Human Resource Development
The change in approach from Personnel management to Human Resource Development, wherein the employees of an enterprise rather than being considered as just another resource such as land or capital, are now seen as a valuable source of competitive advantage to be nurtured, is also a manifestation of the influence of Japanese business culture.
The concept of “amae", or protection to the employee, is rooted in the business culture of Japan. With “amae" the employer takes up direct responsibility for the welfare of the employees, and provides them with higher pay and enhanced benefits, such as free housing based on the employee’s tenure in the company, while still rewarding outstanding performance.
While western corporations still adopt pay for performance, or pay for results, rather than pay for seniority, the trend of employers investing in the employees training and development needs, providing them with benefits, and trying to retain talent through a host of initiatives and facilities all bear influence to “amae." Many leadership styles such as servant leadership also owes its roots to this approach.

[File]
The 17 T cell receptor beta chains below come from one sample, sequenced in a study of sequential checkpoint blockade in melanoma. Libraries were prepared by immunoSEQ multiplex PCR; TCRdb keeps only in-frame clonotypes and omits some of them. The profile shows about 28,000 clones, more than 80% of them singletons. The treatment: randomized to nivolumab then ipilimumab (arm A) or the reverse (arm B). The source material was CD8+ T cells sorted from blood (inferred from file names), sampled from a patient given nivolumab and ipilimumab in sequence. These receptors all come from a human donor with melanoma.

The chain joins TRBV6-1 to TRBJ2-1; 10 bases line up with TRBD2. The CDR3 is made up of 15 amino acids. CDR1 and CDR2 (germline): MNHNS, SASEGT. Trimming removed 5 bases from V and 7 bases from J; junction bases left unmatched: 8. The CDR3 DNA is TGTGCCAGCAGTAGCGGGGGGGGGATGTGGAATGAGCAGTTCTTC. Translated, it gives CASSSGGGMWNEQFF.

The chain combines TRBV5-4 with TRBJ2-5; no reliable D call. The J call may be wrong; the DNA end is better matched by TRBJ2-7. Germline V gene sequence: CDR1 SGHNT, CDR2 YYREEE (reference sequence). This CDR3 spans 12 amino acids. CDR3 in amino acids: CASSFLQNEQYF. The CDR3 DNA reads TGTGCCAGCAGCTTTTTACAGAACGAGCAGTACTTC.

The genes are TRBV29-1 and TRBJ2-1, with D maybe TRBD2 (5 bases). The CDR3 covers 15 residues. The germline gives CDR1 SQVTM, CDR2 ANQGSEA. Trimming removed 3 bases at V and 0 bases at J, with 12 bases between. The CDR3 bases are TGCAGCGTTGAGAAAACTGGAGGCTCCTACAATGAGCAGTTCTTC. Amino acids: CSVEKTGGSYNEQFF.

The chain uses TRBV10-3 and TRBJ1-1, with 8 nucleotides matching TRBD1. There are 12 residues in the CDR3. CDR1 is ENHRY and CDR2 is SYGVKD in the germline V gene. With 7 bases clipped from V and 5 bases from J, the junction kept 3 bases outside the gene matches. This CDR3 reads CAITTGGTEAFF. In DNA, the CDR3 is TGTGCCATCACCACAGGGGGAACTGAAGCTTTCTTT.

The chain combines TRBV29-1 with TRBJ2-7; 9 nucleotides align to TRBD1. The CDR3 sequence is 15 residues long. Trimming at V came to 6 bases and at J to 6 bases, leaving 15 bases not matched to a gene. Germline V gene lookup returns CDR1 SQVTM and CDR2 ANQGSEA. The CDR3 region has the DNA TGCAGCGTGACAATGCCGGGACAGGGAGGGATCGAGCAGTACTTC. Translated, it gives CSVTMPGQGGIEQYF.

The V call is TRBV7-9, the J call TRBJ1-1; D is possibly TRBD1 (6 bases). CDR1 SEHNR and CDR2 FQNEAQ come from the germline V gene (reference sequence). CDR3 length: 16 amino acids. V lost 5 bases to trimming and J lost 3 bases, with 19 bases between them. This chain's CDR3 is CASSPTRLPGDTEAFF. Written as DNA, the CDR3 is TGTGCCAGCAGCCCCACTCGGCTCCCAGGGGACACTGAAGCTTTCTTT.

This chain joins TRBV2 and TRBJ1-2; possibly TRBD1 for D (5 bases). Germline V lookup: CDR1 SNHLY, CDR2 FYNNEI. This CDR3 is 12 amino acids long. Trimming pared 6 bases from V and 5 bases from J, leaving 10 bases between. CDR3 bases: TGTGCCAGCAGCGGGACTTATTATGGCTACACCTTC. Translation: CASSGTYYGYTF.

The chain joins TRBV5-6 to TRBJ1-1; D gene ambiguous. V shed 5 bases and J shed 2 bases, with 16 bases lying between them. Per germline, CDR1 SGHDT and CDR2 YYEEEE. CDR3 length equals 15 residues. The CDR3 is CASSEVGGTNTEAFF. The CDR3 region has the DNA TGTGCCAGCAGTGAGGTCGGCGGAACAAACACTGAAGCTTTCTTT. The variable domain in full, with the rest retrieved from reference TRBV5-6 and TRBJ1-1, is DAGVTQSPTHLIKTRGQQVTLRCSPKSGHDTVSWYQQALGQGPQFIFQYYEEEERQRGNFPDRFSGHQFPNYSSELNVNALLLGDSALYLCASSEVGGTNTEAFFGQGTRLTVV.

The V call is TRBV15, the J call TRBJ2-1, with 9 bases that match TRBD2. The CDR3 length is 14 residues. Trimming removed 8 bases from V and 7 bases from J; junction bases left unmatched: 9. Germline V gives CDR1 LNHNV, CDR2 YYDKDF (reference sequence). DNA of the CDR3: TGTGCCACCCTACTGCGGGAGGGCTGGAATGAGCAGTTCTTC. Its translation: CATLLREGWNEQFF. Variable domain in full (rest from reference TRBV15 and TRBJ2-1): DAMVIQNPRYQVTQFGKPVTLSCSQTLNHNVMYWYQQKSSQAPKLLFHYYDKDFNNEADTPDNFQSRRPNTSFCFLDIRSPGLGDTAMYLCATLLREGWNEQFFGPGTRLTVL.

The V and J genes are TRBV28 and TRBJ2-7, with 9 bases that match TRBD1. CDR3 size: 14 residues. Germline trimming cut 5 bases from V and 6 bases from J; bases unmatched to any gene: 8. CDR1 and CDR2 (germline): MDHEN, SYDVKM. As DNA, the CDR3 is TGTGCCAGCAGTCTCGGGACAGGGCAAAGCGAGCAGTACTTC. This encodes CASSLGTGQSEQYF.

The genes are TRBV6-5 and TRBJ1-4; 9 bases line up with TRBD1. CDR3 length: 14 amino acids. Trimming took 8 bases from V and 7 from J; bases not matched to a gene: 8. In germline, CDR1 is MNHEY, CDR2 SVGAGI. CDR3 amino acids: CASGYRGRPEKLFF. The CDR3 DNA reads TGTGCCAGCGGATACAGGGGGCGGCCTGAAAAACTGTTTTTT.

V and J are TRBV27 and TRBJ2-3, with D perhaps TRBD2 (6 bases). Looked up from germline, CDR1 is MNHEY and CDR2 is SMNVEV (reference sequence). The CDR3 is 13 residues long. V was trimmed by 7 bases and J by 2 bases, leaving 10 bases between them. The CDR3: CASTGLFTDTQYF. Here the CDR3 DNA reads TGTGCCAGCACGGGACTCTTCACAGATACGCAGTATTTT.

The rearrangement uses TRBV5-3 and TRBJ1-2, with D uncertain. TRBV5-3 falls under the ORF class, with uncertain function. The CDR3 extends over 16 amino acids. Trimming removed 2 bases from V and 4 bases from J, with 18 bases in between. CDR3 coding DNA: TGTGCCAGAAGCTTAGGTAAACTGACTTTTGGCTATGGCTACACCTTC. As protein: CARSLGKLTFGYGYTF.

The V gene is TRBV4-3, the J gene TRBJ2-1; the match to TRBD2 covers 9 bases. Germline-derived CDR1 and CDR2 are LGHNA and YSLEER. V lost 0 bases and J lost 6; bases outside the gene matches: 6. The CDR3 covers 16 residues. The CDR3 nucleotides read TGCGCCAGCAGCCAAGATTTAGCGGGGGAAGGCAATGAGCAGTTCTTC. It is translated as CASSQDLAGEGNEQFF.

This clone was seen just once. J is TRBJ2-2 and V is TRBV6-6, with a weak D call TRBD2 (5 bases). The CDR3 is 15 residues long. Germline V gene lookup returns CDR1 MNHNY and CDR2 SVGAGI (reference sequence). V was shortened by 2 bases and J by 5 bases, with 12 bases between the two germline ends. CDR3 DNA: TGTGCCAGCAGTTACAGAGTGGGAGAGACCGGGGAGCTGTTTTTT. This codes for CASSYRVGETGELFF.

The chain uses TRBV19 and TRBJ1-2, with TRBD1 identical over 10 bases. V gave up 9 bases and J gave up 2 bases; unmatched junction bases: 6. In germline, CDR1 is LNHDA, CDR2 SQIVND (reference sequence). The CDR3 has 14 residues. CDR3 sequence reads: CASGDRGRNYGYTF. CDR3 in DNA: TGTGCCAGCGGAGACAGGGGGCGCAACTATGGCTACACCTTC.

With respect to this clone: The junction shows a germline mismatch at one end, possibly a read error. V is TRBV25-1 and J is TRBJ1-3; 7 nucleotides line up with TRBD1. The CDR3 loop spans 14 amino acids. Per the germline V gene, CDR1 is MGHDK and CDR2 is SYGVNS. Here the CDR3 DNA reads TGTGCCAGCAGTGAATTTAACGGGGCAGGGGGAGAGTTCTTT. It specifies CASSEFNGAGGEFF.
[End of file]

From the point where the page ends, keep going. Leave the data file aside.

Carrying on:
The Japanese also practiced “Shojinka" or flexible workforce. Initiatives such as multi-tasking, job enlargement, job enrichment, and others, aimed at workplace flexibility in western corporations, bear a striking similarity to such Japanese management concepts.
Japanese corporations prefer hiring fresh graduates, training them, and molding their culture to fit the organizational culture. They also have mentors to help new graduates learn their positions, and the concept of mentors is now all the rage in western corporations. Western corporations now consider the need to achieve a fit between individual values and culture, and organizational values, as indispensable for success.
Japanese workers remain loyal to the company and socialize with their business co-workers to establish credibility and friendships. While the concept of life long employment with a company is not unknown in western culture, more and more companies realize the benefits of after hours socializing among employers as a means to improve teamwork and communications.